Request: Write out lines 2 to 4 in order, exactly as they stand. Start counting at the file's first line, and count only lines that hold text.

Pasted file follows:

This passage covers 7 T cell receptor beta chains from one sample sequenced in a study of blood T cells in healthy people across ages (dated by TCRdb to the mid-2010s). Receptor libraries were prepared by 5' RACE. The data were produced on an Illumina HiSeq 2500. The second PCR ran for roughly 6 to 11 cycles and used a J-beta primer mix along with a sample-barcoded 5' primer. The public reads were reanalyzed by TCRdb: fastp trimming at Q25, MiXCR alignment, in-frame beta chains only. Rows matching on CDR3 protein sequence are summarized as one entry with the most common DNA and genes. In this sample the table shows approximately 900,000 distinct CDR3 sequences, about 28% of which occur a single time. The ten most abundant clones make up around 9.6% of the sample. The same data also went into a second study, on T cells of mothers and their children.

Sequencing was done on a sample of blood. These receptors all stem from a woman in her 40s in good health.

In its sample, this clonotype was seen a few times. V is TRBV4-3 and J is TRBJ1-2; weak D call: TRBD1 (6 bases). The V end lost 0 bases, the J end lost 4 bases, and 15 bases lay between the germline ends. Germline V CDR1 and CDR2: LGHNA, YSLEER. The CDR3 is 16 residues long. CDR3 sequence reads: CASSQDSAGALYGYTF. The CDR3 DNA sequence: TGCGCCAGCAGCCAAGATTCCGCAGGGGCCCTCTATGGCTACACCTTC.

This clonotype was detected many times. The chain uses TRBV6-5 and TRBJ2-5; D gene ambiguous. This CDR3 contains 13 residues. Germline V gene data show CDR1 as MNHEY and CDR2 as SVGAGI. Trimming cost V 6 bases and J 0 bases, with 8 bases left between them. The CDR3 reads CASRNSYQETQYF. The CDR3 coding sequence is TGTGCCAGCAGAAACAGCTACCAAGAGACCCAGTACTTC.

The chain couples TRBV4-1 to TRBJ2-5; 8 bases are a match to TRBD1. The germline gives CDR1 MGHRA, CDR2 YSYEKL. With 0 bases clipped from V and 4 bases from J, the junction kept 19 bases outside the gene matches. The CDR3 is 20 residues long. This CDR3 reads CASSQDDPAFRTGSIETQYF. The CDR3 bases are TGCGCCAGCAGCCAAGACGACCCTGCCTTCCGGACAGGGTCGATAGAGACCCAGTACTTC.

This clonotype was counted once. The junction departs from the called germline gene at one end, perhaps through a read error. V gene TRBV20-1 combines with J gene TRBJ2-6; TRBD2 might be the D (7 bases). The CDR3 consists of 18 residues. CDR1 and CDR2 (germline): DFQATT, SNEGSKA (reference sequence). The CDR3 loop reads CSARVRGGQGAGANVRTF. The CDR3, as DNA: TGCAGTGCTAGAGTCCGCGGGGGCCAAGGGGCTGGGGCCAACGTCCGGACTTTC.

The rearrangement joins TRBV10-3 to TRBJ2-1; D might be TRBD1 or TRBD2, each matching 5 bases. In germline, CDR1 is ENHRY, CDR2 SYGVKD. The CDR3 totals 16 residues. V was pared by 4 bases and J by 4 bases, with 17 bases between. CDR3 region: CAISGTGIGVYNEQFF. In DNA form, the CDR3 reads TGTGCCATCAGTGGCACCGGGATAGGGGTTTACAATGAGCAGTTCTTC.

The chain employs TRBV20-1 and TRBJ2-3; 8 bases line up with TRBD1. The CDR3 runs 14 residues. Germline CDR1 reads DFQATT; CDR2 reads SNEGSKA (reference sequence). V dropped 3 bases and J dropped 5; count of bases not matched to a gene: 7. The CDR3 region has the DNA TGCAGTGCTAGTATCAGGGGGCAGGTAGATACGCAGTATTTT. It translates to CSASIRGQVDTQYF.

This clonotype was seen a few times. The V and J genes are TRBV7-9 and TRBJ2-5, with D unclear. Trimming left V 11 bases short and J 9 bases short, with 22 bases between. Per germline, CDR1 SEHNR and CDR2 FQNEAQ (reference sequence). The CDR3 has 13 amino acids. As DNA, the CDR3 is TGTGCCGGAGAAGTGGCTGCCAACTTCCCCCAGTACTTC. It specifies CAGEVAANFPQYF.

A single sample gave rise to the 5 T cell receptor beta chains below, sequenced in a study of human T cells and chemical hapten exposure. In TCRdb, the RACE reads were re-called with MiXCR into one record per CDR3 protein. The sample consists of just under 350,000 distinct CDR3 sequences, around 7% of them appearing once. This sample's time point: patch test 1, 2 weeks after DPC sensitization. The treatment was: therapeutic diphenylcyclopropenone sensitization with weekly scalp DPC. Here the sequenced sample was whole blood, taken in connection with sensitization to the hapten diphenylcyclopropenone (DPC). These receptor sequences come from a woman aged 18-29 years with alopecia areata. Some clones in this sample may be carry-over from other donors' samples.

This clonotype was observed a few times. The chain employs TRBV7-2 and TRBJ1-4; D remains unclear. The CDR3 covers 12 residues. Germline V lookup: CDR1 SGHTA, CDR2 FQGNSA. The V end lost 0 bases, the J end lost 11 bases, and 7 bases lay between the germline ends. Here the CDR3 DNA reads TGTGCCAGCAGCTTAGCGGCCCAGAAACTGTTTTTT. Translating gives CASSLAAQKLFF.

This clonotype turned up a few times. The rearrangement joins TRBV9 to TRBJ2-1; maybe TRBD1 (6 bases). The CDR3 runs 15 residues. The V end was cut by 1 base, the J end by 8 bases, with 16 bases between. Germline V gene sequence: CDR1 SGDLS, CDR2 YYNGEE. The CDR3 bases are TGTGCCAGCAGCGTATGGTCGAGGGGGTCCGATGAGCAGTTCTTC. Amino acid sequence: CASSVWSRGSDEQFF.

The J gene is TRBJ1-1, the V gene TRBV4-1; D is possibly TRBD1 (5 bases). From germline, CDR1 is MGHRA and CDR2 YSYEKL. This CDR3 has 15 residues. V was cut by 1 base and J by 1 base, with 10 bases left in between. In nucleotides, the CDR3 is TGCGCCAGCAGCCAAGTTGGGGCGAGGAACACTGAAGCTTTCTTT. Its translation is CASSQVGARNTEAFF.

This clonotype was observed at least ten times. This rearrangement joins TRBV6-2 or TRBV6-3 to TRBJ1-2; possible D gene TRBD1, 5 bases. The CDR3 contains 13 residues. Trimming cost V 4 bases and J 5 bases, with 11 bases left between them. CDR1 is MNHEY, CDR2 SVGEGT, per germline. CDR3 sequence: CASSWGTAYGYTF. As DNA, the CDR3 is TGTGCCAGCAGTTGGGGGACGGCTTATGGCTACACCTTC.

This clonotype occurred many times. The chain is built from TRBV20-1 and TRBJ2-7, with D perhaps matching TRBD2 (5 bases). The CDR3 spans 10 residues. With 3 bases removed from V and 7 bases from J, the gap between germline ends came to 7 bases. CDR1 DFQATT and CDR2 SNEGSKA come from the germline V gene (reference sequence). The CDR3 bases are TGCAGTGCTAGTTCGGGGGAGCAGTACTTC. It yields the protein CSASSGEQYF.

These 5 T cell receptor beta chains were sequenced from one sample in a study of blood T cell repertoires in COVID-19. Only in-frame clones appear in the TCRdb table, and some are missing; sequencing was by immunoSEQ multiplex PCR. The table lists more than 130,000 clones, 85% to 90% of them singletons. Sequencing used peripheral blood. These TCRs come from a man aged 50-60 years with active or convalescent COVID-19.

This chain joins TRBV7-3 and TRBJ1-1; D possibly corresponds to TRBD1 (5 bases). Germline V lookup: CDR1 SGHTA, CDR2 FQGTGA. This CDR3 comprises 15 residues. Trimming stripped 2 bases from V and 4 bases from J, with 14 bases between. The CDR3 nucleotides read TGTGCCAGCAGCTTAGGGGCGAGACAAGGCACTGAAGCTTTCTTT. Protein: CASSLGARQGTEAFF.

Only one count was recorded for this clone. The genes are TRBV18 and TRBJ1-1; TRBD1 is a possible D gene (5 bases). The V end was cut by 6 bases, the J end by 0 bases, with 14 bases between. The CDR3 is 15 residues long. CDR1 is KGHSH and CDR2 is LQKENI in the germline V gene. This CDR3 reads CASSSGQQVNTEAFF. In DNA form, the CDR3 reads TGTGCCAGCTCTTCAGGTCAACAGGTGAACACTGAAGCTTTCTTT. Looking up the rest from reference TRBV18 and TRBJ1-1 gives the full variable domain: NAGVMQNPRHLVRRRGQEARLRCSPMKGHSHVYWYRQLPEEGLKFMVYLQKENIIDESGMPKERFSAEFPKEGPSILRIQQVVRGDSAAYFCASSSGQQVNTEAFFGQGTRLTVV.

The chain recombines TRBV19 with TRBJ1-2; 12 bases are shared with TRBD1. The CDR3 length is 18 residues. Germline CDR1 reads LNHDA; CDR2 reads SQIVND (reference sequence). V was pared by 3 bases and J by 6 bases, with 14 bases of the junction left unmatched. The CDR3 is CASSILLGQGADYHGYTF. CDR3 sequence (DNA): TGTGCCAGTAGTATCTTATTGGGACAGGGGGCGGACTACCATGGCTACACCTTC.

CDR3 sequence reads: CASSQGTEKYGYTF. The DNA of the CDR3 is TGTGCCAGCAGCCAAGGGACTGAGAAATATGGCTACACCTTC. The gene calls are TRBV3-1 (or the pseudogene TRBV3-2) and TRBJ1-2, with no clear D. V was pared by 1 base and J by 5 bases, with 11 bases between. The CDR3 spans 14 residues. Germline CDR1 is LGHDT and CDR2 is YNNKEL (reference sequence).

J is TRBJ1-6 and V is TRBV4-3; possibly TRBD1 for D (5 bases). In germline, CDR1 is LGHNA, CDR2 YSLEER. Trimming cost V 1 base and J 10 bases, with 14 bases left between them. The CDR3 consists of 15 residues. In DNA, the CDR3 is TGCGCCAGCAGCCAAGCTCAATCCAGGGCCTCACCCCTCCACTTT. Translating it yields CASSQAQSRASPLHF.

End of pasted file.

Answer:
Sequencing was done on a sample of blood. These receptors all stem from a woman in her 40s in good health.

In its sample, this clonotype was seen a few times. V is TRBV4-3 and J is TRBJ1-2; weak D call: TRBD1 (6 bases). The V end lost 0 bases, the J end lost 4 bases, and 15 bases lay between the germline ends. Germline V CDR1 and CDR2: LGHNA, YSLEER. The CDR3 is 16 residues long. CDR3 sequence reads: CASSQDSAGALYGYTF. The CDR3 DNA sequence: TGCGCCAGCAGCCAAGATTCCGCAGGGGCCCTCTATGGCTACACCTTC.

This clonotype was detected many times. The chain uses TRBV6-5 and TRBJ2-5; D gene ambiguous. This CDR3 contains 13 residues. Germline V gene data show CDR1 as MNHEY and CDR2 as SVGAGI. Trimming cost V 6 bases and J 0 bases, with 8 bases left between them. The CDR3 reads CASRNSYQETQYF. The CDR3 coding sequence is TGTGCCAGCAGAAACAGCTACCAAGAGACCCAGTACTTC.